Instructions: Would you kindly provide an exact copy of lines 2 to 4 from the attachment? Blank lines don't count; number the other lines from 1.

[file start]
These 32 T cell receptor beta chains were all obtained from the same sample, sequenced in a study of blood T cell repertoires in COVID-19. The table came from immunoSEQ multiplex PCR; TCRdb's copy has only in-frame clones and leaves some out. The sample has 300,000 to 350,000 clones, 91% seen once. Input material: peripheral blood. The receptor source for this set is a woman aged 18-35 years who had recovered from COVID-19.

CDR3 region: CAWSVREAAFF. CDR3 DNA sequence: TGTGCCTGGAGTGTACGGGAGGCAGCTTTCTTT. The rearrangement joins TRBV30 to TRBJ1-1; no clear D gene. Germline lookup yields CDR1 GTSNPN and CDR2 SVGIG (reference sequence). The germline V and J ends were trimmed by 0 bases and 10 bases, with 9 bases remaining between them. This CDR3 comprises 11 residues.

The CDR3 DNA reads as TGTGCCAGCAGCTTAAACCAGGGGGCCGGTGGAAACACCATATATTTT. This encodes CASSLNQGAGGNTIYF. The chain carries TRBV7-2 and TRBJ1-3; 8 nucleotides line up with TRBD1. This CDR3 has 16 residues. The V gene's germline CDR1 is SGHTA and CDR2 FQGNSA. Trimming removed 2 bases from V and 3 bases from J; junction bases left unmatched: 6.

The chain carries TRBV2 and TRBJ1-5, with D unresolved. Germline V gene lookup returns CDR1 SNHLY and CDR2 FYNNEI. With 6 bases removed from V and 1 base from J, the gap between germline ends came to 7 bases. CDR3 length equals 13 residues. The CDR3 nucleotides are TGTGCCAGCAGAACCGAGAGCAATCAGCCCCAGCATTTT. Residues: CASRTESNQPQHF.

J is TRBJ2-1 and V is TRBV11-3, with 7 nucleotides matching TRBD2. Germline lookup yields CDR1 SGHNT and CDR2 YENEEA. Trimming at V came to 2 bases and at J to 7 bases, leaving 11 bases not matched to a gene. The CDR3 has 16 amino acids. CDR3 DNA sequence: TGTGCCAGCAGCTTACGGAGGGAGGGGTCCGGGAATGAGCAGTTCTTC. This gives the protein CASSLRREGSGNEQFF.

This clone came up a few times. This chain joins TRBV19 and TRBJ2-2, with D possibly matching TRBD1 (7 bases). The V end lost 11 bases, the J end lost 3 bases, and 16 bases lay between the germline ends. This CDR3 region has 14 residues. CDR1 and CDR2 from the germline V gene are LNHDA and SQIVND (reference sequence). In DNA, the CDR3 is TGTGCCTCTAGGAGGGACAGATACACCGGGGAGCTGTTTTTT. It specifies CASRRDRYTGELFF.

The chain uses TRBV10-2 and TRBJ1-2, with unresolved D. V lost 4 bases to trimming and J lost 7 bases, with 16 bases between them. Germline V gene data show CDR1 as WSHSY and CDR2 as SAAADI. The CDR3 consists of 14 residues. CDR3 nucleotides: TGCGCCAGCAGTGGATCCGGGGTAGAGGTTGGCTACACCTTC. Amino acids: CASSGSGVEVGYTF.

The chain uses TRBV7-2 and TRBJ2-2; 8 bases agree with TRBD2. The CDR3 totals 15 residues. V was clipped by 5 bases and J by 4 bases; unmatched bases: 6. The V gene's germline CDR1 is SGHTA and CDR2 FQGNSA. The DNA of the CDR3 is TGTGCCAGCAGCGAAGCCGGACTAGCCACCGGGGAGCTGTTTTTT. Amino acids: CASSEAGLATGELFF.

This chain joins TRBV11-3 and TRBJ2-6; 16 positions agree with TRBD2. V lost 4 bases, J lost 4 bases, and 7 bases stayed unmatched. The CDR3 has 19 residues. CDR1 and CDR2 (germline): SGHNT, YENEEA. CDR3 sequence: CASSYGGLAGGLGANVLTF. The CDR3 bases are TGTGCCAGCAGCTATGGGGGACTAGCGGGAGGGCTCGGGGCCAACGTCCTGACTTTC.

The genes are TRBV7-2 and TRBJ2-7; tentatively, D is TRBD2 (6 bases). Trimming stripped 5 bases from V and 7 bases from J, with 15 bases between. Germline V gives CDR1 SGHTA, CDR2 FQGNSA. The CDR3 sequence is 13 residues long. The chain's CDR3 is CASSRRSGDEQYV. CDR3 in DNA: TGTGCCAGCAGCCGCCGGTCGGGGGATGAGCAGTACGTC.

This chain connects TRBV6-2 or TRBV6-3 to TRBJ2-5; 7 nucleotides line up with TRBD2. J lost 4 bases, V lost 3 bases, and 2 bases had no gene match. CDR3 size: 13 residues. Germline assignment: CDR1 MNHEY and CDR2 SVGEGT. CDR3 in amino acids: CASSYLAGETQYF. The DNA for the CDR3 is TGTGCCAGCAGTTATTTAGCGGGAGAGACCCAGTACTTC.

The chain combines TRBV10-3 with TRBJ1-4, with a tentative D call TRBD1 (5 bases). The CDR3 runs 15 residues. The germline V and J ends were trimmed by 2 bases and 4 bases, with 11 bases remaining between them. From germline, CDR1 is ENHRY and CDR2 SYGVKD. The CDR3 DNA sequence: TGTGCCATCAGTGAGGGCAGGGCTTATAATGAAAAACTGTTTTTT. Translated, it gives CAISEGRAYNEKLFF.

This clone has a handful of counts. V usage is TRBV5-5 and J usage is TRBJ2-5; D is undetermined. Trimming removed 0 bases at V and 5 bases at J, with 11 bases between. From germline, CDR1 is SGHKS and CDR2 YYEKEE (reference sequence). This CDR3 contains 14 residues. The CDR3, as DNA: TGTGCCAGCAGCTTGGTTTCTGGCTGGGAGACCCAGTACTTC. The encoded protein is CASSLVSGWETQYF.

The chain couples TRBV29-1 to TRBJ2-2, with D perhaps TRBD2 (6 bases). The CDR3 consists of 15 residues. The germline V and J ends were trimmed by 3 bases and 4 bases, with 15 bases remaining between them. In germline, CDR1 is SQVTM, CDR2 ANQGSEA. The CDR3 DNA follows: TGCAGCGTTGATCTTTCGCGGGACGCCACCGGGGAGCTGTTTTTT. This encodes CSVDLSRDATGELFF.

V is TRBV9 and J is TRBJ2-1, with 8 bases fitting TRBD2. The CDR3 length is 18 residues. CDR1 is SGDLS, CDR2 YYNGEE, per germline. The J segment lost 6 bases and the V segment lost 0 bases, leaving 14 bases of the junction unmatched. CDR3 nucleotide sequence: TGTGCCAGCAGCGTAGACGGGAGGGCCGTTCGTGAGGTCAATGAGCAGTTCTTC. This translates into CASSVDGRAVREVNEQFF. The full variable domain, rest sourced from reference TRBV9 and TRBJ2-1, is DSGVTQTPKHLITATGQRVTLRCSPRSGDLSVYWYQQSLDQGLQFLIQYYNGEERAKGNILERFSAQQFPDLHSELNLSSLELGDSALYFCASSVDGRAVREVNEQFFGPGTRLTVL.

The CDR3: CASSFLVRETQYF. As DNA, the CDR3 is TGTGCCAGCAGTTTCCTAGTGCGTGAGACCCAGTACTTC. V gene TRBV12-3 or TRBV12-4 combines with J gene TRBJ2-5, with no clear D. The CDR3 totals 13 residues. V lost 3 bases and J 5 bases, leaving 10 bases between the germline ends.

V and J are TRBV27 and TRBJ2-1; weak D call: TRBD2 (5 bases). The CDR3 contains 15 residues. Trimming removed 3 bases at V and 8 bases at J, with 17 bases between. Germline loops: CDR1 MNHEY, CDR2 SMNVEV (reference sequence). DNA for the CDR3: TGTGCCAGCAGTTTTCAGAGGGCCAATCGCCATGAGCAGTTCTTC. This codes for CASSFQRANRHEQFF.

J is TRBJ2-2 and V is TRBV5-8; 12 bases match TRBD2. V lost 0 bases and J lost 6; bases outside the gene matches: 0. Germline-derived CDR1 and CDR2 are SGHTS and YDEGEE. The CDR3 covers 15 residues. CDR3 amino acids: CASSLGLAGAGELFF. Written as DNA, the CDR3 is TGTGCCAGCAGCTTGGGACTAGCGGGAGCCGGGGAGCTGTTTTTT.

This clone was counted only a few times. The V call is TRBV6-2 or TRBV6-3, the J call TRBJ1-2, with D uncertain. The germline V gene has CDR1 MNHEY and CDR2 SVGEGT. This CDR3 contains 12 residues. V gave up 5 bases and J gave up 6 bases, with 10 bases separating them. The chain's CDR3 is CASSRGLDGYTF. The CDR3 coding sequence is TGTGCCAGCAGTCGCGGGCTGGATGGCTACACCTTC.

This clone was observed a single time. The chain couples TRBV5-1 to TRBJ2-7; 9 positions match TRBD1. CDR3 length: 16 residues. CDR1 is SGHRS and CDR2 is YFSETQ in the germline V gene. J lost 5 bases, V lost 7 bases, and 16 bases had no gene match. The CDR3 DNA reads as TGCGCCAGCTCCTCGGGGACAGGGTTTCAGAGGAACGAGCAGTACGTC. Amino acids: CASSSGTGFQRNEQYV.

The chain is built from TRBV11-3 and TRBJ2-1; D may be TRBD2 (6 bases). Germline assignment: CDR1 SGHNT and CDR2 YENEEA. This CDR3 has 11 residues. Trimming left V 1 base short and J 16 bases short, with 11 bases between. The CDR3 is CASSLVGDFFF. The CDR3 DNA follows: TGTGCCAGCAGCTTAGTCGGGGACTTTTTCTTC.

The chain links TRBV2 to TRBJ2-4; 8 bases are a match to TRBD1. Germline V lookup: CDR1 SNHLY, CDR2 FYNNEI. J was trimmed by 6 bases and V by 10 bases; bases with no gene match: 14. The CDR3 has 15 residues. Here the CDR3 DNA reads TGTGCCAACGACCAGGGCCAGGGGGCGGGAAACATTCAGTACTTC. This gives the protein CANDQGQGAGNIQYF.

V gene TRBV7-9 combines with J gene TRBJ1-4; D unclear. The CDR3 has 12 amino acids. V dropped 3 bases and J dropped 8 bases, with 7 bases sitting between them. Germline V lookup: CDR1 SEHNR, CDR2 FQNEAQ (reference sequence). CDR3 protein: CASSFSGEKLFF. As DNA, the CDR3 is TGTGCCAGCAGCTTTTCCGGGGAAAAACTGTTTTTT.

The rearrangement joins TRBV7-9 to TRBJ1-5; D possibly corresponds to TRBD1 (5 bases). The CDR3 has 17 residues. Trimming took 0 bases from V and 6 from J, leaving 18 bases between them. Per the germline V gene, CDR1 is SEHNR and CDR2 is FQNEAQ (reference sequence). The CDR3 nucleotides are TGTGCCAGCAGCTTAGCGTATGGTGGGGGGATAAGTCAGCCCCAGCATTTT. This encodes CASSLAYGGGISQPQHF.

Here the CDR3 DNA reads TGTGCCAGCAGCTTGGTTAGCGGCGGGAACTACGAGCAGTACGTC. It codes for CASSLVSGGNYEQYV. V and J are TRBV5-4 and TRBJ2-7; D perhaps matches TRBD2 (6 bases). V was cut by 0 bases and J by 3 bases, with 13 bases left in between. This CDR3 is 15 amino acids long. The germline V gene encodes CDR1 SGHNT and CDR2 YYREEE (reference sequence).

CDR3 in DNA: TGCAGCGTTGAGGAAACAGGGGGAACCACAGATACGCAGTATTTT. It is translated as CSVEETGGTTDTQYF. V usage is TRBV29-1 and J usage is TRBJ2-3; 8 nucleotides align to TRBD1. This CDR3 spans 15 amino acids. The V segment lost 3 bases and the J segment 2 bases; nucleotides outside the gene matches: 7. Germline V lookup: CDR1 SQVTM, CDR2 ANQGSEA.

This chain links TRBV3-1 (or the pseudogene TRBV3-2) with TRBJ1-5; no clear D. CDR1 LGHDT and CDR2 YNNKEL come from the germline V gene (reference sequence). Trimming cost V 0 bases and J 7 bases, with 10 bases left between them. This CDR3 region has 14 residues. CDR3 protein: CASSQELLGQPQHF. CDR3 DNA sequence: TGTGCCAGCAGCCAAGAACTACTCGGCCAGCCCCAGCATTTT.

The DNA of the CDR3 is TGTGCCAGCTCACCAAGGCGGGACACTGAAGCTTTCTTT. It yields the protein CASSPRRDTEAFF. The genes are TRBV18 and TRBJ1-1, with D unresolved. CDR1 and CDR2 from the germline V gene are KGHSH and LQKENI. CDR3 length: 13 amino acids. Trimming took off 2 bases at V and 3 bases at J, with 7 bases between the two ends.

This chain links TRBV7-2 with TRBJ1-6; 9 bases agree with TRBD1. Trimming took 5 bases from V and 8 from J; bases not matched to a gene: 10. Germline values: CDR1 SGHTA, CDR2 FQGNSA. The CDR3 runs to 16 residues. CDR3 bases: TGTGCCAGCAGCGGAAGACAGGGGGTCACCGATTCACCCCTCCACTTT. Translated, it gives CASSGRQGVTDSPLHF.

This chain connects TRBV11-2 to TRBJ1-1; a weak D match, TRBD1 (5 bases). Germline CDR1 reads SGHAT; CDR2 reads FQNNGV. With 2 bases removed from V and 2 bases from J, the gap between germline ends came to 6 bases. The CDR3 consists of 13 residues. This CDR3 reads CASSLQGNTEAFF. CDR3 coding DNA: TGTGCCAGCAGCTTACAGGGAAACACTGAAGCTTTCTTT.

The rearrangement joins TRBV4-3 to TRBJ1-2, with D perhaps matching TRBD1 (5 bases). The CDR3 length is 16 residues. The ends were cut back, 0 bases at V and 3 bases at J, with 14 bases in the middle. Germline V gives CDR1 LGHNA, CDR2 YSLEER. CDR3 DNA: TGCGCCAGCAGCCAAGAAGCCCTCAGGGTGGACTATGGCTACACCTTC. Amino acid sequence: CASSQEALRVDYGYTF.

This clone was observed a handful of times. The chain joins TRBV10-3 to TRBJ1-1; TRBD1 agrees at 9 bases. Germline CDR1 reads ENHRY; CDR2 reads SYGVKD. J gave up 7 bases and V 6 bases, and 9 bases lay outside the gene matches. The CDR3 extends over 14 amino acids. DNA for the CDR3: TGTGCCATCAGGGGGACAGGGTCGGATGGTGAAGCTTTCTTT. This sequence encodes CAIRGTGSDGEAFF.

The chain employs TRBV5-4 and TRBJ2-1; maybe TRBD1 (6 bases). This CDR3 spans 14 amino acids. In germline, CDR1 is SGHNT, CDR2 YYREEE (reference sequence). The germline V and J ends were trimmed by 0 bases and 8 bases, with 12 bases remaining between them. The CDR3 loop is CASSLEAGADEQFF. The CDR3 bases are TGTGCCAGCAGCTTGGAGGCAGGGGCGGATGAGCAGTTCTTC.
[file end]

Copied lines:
CDR3 region: CAWSVREAAFF. CDR3 DNA sequence: TGTGCCTGGAGTGTACGGGAGGCAGCTTTCTTT. The rearrangement joins TRBV30 to TRBJ1-1; no clear D gene. Germline lookup yields CDR1 GTSNPN and CDR2 SVGIG (reference sequence). The germline V and J ends were trimmed by 0 bases and 10 bases, with 9 bases remaining between them. This CDR3 comprises 11 residues.

The CDR3 DNA reads as TGTGCCAGCAGCTTAAACCAGGGGGCCGGTGGAAACACCATATATTTT. This encodes CASSLNQGAGGNTIYF. The chain carries TRBV7-2 and TRBJ1-3; 8 nucleotides line up with TRBD1. This CDR3 has 16 residues. The V gene's germline CDR1 is SGHTA and CDR2 FQGNSA. Trimming removed 2 bases from V and 3 bases from J; junction bases left unmatched: 6.

The chain carries TRBV2 and TRBJ1-5, with D unresolved. Germline V gene lookup returns CDR1 SNHLY and CDR2 FYNNEI. With 6 bases removed from V and 1 base from J, the gap between germline ends came to 7 bases. CDR3 length equals 13 residues. The CDR3 nucleotides are TGTGCCAGCAGAACCGAGAGCAATCAGCCCCAGCATTTT. Residues: CASRTESNQPQHF.